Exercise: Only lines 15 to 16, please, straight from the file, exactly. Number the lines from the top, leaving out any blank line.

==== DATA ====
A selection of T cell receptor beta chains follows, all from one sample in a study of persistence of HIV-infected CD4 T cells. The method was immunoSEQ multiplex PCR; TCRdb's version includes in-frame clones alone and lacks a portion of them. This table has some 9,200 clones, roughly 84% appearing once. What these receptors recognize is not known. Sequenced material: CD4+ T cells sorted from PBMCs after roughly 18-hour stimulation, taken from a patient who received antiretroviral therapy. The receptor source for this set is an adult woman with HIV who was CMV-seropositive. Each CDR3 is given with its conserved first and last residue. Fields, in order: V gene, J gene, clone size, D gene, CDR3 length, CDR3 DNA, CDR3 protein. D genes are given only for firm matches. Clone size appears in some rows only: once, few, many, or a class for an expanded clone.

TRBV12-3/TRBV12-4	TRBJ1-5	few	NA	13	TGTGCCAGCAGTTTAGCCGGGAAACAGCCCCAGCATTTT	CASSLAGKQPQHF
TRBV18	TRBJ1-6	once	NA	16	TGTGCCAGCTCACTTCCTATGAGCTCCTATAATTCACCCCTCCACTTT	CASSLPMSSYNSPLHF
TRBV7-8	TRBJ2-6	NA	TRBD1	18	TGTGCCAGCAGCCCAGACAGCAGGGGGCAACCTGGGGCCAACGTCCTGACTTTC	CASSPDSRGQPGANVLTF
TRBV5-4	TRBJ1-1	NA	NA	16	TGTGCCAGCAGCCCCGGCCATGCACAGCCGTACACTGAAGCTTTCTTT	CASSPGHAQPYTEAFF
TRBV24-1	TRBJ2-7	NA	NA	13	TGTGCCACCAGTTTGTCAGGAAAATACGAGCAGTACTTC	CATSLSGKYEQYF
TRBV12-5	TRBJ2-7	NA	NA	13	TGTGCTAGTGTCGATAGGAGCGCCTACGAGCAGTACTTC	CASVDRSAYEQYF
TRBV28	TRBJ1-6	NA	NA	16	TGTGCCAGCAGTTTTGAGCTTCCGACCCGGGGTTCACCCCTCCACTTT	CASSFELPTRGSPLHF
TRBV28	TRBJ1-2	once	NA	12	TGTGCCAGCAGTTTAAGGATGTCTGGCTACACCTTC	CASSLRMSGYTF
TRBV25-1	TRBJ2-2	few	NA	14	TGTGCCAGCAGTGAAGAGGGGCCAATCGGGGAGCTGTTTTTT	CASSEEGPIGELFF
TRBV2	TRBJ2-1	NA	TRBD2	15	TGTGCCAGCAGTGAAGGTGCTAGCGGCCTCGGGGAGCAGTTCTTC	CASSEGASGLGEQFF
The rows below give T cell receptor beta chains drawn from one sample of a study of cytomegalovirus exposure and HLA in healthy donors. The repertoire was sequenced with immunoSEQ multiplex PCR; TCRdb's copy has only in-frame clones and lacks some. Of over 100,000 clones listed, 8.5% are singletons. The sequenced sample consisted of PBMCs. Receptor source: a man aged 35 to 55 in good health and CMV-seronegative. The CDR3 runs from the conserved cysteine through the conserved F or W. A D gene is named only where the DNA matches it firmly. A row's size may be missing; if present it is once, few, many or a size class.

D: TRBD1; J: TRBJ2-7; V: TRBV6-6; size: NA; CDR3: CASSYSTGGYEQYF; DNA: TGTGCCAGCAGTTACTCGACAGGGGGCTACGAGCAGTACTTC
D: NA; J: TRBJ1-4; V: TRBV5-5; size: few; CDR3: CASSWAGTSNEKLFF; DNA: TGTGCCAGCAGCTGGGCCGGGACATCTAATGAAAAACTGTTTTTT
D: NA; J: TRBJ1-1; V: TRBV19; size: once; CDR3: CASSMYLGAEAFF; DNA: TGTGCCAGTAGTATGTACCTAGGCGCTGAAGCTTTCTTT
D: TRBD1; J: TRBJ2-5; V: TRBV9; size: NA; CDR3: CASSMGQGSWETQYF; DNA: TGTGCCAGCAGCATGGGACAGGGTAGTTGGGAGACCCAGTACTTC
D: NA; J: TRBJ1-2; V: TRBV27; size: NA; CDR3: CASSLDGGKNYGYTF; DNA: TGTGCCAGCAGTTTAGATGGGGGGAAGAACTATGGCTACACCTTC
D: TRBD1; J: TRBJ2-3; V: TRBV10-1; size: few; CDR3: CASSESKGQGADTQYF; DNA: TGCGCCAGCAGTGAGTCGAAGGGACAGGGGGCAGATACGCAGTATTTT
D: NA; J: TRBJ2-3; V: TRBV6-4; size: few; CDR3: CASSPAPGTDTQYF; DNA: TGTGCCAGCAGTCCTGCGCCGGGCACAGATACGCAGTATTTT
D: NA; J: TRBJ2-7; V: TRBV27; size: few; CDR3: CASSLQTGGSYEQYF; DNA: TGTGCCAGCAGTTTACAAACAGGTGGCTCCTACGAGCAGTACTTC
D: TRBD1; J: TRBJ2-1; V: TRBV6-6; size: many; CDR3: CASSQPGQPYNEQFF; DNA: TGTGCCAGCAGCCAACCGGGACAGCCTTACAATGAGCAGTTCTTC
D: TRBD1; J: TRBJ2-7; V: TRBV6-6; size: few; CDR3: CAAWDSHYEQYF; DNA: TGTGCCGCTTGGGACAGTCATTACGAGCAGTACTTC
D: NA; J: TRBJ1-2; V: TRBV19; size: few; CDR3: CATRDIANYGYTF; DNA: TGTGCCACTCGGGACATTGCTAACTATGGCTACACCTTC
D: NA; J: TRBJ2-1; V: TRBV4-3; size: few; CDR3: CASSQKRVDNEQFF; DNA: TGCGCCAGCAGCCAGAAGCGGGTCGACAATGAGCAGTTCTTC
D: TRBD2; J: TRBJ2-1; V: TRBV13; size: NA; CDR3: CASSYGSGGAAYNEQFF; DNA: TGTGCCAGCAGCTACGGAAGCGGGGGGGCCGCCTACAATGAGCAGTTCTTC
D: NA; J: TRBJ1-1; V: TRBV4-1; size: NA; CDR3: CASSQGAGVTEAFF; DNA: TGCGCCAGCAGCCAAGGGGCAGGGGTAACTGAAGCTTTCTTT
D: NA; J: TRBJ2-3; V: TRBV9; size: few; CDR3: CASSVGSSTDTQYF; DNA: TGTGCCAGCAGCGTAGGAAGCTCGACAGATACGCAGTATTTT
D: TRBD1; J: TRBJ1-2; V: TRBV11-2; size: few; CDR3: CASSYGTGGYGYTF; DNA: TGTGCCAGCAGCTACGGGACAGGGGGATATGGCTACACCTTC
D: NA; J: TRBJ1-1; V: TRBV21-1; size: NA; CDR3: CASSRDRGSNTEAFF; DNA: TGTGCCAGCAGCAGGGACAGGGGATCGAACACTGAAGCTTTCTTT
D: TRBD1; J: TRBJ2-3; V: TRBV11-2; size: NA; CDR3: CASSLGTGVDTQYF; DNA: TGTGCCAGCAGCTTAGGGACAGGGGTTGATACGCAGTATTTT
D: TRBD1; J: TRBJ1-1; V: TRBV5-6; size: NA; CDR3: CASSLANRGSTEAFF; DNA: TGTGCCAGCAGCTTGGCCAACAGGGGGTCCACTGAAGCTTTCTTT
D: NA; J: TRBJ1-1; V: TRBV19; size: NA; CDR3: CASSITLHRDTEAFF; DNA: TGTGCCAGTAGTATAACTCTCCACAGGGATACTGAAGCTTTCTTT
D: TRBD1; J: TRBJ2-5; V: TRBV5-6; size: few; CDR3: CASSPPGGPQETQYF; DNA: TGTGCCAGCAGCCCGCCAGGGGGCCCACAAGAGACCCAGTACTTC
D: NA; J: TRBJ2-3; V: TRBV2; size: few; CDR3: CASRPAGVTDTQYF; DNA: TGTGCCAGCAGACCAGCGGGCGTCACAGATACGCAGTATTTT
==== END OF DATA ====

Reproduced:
D: NA; J: TRBJ1-1; V: TRBV19; size: once; CDR3: CASSMYLGAEAFF; DNA: TGTGCCAGTAGTATGTACCTAGGCGCTGAAGCTTTCTTT
D: TRBD1; J: TRBJ2-5; V: TRBV9; size: NA; CDR3: CASSMGQGSWETQYF; DNA: TGTGCCAGCAGCATGGGACAGGGTAGTTGGGAGACCCAGTACTTC